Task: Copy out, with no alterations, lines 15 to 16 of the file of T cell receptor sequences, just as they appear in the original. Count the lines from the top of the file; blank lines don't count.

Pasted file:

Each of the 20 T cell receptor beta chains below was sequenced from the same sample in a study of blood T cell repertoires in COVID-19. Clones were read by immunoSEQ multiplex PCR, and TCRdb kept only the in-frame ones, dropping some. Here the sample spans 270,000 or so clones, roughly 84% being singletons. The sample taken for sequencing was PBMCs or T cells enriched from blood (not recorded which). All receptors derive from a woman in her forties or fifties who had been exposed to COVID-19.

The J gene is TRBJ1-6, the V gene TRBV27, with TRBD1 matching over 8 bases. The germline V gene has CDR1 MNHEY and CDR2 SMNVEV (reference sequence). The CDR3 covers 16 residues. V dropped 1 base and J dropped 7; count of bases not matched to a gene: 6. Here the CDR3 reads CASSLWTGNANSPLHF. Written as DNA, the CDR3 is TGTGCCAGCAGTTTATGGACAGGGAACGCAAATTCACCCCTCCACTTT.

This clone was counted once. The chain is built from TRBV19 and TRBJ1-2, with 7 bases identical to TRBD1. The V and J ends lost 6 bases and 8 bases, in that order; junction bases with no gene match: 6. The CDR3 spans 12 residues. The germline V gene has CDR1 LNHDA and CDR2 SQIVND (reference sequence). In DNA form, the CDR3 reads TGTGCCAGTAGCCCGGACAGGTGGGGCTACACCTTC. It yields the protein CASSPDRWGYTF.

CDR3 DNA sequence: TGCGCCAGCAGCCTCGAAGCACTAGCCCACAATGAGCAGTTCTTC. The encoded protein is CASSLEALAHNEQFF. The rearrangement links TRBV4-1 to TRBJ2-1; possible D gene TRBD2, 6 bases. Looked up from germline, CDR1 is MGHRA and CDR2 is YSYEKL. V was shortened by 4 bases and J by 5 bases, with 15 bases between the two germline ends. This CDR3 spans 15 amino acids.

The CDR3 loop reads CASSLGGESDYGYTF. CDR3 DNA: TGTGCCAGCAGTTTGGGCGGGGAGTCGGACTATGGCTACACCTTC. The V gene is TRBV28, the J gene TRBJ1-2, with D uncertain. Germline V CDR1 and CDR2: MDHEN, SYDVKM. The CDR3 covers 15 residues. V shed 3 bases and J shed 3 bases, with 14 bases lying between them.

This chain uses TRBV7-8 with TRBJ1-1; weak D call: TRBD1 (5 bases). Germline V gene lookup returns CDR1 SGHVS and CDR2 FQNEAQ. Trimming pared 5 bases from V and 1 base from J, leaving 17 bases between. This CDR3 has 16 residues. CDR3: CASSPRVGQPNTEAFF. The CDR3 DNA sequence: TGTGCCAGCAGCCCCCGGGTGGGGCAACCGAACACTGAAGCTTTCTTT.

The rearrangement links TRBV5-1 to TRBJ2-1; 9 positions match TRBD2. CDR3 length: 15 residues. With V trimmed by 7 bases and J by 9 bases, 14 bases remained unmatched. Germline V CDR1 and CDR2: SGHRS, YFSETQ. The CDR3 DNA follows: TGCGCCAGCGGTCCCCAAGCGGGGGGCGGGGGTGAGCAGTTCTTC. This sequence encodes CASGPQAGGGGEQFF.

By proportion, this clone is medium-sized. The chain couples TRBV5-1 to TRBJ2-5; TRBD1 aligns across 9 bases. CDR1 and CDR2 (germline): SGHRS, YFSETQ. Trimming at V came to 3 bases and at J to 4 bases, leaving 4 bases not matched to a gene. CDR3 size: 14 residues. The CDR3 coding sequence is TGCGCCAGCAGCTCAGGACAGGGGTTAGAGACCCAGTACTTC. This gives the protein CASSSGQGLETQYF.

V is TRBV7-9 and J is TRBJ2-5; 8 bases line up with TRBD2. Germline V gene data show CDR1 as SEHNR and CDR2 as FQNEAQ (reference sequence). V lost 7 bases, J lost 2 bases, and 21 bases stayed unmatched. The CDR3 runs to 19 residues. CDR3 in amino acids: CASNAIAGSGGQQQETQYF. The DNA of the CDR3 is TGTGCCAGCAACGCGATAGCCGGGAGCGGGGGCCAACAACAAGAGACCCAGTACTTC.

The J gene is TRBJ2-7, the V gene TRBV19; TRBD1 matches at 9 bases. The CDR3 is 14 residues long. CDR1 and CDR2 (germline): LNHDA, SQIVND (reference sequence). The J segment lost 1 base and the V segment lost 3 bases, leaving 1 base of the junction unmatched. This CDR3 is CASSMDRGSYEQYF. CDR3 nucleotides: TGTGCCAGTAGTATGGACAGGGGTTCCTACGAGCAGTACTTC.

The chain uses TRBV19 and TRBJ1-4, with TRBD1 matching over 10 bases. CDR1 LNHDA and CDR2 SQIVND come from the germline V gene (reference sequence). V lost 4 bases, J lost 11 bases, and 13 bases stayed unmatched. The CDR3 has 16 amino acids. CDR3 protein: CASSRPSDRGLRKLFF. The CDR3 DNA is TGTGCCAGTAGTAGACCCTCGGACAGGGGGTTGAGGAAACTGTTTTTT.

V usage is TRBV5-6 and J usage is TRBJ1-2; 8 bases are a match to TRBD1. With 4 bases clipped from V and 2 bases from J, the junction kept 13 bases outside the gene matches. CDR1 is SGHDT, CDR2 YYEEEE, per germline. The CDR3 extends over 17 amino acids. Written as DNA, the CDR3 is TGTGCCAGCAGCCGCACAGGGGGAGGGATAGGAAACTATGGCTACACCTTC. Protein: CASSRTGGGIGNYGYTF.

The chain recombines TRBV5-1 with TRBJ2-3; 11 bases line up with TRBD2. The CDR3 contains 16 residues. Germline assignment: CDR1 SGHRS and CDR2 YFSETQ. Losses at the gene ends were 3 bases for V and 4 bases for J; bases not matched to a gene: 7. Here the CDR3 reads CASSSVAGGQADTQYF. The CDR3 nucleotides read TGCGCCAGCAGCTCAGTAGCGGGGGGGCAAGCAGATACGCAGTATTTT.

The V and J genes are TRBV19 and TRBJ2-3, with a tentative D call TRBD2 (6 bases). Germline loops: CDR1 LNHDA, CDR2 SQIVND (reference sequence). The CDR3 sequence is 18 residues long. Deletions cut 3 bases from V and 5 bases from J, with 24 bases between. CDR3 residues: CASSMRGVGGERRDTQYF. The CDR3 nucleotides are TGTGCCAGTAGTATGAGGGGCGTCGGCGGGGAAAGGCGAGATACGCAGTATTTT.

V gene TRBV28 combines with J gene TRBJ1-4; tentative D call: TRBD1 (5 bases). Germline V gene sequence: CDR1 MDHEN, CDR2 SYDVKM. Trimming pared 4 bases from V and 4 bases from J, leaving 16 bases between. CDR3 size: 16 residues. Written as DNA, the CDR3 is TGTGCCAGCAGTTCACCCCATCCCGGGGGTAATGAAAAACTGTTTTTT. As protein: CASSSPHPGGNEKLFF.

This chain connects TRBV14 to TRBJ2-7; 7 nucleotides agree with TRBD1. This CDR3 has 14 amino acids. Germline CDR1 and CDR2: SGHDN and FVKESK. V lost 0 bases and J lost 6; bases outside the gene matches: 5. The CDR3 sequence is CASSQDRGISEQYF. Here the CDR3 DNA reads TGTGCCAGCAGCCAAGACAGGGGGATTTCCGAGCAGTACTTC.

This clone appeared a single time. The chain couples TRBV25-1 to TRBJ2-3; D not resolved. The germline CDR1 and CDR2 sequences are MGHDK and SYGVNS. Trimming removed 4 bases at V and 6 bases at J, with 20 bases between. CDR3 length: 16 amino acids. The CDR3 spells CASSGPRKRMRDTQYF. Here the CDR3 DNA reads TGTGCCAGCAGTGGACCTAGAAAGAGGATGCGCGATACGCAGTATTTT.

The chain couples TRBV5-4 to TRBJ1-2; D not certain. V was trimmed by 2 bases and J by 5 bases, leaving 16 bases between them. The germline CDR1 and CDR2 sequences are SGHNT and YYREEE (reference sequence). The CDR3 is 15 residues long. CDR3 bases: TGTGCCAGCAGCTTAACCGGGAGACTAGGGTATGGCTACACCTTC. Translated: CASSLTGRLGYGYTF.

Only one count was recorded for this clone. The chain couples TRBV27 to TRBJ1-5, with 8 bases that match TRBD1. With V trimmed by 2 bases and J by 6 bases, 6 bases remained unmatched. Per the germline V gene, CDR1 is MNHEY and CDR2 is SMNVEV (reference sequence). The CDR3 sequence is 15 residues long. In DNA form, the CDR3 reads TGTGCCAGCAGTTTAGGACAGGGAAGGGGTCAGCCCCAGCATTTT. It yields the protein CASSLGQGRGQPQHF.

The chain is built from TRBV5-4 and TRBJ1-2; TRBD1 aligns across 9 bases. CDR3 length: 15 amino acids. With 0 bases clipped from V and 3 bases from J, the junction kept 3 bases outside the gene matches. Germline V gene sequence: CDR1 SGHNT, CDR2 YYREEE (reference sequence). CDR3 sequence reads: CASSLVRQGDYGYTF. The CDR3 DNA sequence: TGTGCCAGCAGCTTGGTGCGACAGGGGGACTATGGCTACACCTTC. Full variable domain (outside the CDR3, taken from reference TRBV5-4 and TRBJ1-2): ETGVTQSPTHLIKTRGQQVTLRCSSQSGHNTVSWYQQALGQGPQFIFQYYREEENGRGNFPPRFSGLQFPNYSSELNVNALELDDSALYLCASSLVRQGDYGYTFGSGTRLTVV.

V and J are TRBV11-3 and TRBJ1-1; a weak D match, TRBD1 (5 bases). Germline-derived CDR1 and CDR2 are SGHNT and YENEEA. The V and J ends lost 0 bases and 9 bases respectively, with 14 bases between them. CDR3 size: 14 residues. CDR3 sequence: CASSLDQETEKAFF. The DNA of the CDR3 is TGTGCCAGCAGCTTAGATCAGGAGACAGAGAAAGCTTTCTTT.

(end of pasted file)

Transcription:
V gene TRBV28 combines with J gene TRBJ1-4; tentative D call: TRBD1 (5 bases). Germline V gene sequence: CDR1 MDHEN, CDR2 SYDVKM. Trimming pared 4 bases from V and 4 bases from J, leaving 16 bases between. CDR3 size: 16 residues. Written as DNA, the CDR3 is TGTGCCAGCAGTTCACCCCATCCCGGGGGTAATGAAAAACTGTTTTTT. As protein: CASSSPHPGGNEKLFF.

This chain connects TRBV14 to TRBJ2-7; 7 nucleotides agree with TRBD1. This CDR3 has 14 amino acids. Germline CDR1 and CDR2: SGHDN and FVKESK. V lost 0 bases and J lost 6; bases outside the gene matches: 5. The CDR3 sequence is CASSQDRGISEQYF. Here the CDR3 DNA reads TGTGCCAGCAGCCAAGACAGGGGGATTTCCGAGCAGTACTTC.